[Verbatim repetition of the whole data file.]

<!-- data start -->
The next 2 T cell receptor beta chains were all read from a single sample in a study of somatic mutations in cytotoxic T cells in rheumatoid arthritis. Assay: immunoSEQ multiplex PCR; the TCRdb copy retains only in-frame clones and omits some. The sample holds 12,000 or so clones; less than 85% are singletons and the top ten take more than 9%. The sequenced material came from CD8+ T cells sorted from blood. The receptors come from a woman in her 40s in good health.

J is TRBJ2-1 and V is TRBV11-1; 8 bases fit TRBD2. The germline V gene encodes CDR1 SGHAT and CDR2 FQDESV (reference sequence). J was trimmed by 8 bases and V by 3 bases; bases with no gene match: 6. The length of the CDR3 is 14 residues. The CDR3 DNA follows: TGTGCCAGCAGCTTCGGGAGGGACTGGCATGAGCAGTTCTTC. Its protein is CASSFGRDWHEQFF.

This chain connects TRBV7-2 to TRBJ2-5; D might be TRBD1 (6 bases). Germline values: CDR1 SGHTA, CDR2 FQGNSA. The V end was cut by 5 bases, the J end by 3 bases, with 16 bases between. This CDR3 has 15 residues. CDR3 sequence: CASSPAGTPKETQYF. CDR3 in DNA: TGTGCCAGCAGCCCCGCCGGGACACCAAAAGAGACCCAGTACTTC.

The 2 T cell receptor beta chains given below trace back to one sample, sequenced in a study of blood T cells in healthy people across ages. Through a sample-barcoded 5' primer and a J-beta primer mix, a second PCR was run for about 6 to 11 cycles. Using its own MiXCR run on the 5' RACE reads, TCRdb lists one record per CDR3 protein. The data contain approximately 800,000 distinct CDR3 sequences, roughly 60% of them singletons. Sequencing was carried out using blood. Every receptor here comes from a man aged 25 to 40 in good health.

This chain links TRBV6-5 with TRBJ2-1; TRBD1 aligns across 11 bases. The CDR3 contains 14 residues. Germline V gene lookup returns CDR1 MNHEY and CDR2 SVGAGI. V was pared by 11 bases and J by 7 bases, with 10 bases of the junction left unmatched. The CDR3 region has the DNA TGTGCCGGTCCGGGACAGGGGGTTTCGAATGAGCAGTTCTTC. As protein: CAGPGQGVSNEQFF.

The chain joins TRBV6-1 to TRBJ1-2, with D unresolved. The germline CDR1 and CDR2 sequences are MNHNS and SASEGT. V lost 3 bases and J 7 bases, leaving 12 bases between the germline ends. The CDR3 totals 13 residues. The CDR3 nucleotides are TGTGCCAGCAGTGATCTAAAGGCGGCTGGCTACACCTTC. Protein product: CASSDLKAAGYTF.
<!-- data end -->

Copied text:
The next 2 T cell receptor beta chains were all read from a single sample in a study of somatic mutations in cytotoxic T cells in rheumatoid arthritis. Assay: immunoSEQ multiplex PCR; the TCRdb copy retains only in-frame clones and omits some. The sample holds 12,000 or so clones; less than 85% are singletons and the top ten take more than 9%. The sequenced material came from CD8+ T cells sorted from blood. The receptors come from a woman in her 40s in good health.

J is TRBJ2-1 and V is TRBV11-1; 8 bases fit TRBD2. The germline V gene encodes CDR1 SGHAT and CDR2 FQDESV (reference sequence). J was trimmed by 8 bases and V by 3 bases; bases with no gene match: 6. The length of the CDR3 is 14 residues. The CDR3 DNA follows: TGTGCCAGCAGCTTCGGGAGGGACTGGCATGAGCAGTTCTTC. Its protein is CASSFGRDWHEQFF.

This chain connects TRBV7-2 to TRBJ2-5; D might be TRBD1 (6 bases). Germline values: CDR1 SGHTA, CDR2 FQGNSA. The V end was cut by 5 bases, the J end by 3 bases, with 16 bases between. This CDR3 has 15 residues. CDR3 sequence: CASSPAGTPKETQYF. CDR3 in DNA: TGTGCCAGCAGCCCCGCCGGGACACCAAAAGAGACCCAGTACTTC.

The 2 T cell receptor beta chains given below trace back to one sample, sequenced in a study of blood T cells in healthy people across ages. Through a sample-barcoded 5' primer and a J-beta primer mix, a second PCR was run for about 6 to 11 cycles. Using its own MiXCR run on the 5' RACE reads, TCRdb lists one record per CDR3 protein. The data contain approximately 800,000 distinct CDR3 sequences, roughly 60% of them singletons. Sequencing was carried out using blood. Every receptor here comes from a man aged 25 to 40 in good health.

This chain links TRBV6-5 with TRBJ2-1; TRBD1 aligns across 11 bases. The CDR3 contains 14 residues. Germline V gene lookup returns CDR1 MNHEY and CDR2 SVGAGI. V was pared by 11 bases and J by 7 bases, with 10 bases of the junction left unmatched. The CDR3 region has the DNA TGTGCCGGTCCGGGACAGGGGGTTTCGAATGAGCAGTTCTTC. As protein: CAGPGQGVSNEQFF.

The chain joins TRBV6-1 to TRBJ1-2, with D unresolved. The germline CDR1 and CDR2 sequences are MNHNS and SASEGT. V lost 3 bases and J 7 bases, leaving 12 bases between the germline ends. The CDR3 totals 13 residues. The CDR3 nucleotides are TGTGCCAGCAGTGATCTAAAGGCGGCTGGCTACACCTTC. Protein product: CASSDLKAAGYTF.